Do you think that I am mis-remembering the salmon and sturgeon together? That it is one or the other?

Lastly, is it possible that the bakery might have used some kind of a binder, maybe sour cream and beaten egg, to hold the filling together?

One more question-- are there any options besides S+P for seasoning? Bay, thyme, nutmeg or mace?

Thank you very very much. You have made a new mother very happy. I will make this dish for her tomorrow!

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It helps a lot. I only had the pirog at Cinderella once. It's entirely possible that I am mis-remembering the puff pastry. Do you use short crust instead?

Do you think that I am mis-remembering the salmon and sturgeon together? That it is one or the other?

Lastly, is it possible that the bakery might have used some kind of a binder, maybe sour cream and beaten egg, to hold the filling together?

One more question-- are there any options besides S+P for seasoning? Bay, thyme, nutmeg or mace?

Thank you very very much. You have made a new mother very happy. I will make this dish for her tomorrow!

I have never eaten at Cinderella, and my San Francisco memories are based on late 50s and early 60s when the Russians who have dance with Nijinsky or have met Ata Turk were still alive. I won't be surprised if Cinderella uses puff pastry; in addition to tasting good it costs pennies at a restaurant supply place, it is already rolled out and ready to go at a moment's notice. Because it is puff pastry clients gladly pay more.

I would think that salmon and sturgeon together would be redundant and very expensive for a restaurant, unless, of course, they use canned fish. I have never heard of that combination, but I am not a Russian food expert.

As to sour cream or beaten egg to hold the filling together..., it would have a consistency of a quiche, wouldn't it? I have never heard of a Russian pirog made that way, but again, I am not a Russian food expert.

As to the spices and condiments in general -- traditionally Russians use them very sparingly. It is mostly salt, pepper, sugar, vinegar, mustard and horseradish. (Of course, the mustard and horseradish are homemade and more often then not are heavenly.) Bay leaves are used in soups and stews, mace and nutmeg are used in dessert baking. I've never had a pirog with either of them. Some cooks, if / when they have it add a little bit of dill to the pirog stuffing.

If I were you, I would make two kinds of stuffing that you want to make and place one on one half, and the other on the other half of the pie, let them meet in the center of the pirog. They should take the same time to bake. When done -- taste both and see which one works for you. Russians do it all the time. When making a pirog for a small group, they would make one half with meat stuffing, the other with cabbage, voila, every one, is happy. good luck to you. If you have problems PM me.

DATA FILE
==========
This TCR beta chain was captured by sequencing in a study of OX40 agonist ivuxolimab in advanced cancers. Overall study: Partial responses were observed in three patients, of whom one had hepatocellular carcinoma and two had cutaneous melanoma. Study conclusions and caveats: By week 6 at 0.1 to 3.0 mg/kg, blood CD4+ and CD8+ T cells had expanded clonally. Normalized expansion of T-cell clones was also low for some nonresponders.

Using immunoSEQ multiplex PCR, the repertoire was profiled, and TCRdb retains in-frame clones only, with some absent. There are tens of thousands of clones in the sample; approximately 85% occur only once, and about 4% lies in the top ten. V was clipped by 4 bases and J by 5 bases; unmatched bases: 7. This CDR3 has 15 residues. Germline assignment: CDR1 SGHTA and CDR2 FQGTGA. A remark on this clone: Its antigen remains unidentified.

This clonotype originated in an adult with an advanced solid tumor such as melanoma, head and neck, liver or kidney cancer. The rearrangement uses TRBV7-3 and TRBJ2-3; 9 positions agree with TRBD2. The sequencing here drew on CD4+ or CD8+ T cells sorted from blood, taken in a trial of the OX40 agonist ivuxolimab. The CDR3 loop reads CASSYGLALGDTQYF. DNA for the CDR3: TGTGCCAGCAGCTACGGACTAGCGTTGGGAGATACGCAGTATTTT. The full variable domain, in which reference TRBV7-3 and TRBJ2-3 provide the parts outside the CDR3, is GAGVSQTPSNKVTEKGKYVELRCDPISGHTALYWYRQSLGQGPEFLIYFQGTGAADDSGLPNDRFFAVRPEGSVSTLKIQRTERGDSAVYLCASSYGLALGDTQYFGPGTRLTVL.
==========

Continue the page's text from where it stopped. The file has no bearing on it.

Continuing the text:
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definitely the word pir means baked or fry then pirohy is is the Ukrainian pronouciation pirogi does not exists in Russian language but an import from Ukraine and Poland. The Russian word for pirohy is piroshok or piroshki or pelmeny definetly Siberian in origin and similar to Turkic manti thus filled with meat and steamed.

In Ukrainie steamed or boiled would be known as vareniki from the word varit' or varite meaning boiled.

So to conclude the appropiate Russian/Siberian name is Pelmeni.

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Great ideas, Skipper. Do you have any suggestions for a cabbage and/or mushroom filling?

Cabbage pie is a bit tricky because cabbage gives out too much juice, but if you cook it to death it tastes awful. I was taught to make cabbage pie this way:

Place in a large, heavy bottomed pan chiffonade of a whole small cabbage, (cored, of course) you can do it in Food Processor. Sprinkle cabbage with a little bit of salt and a generous teaspoon of sugar. Add 1/2 cup of milk. Braise on top of the stove, partially covered, LOW & SLOW mixing every once in a while so your cabbage does not burn in the bottom. It is ready when most juices have evaporated and the cabbage tastes good. Drain the juices well. When making your "pirog" add chopped HB eggs to the cabbage, salt and pepper .

I have never made pirog with mushrooms, I suppose you could saute some and add to whatever stuffing you are making, or make pirog with glass noodles and mushrooms. Let me know how it goes. Good luck.

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definitely  the word pir means baked or fry then pirohy is is the Ukrainian pronouciation pirogi does not exists in Russian language but an import from Ukraine and Poland. The Russian word for pirohy is piroshok or piroshki or pelmeny definetly Siberian in origin and similar to Turkic manti thus filled with meat and steamed.

In Ukrainie steamed or boiled would be known as vareniki from the word varit' or varite meaning boiled.

So to conclude the appropiate Russian/Siberian name is Pelmeni.

You are mixing apples and oranges, pies and dumplings. I do not speak Ukrainian, but I do speak Russian, I also know that although there are some similarities between these two languages, some words have opposite meaning. (comparable to different meaning of certain words in American and British usage of English, only more so.)

In Russian the word "pir" pronounced "PEER" means a feast and the word "Pirog" means a pie. You are right to say that Russians do not usually refer to "Siberian pie," just as Americans, who make chili all over the country, distinguish "Texas chili" from "Cincinnati Chili," but would not recognize "Washington DC chili" as something special.

"Pelmeni" are usually meat dumplings, and you are right, Siberian pelmeny are famous in Russia. The Russian pelmeny's taste and texture is closer to home made Chinese dumplings, (pronounced Jao-dze) which they usually boil, not steam at home. The Russian pelmen (singular of pelmeni) shape is that of a large tortelini, not manti.

Turkish manti, spelled with "i" without the dot on top and pronounced "mun-ty" are dumplings for sure but taste and look very different from pelmeny. (I would kill for a plateful of manti right now, but don't know how to make them.) They are delicate morcels, have four corners and are made with filo dough, not flour & water dough of Russian and Chinese dumplings.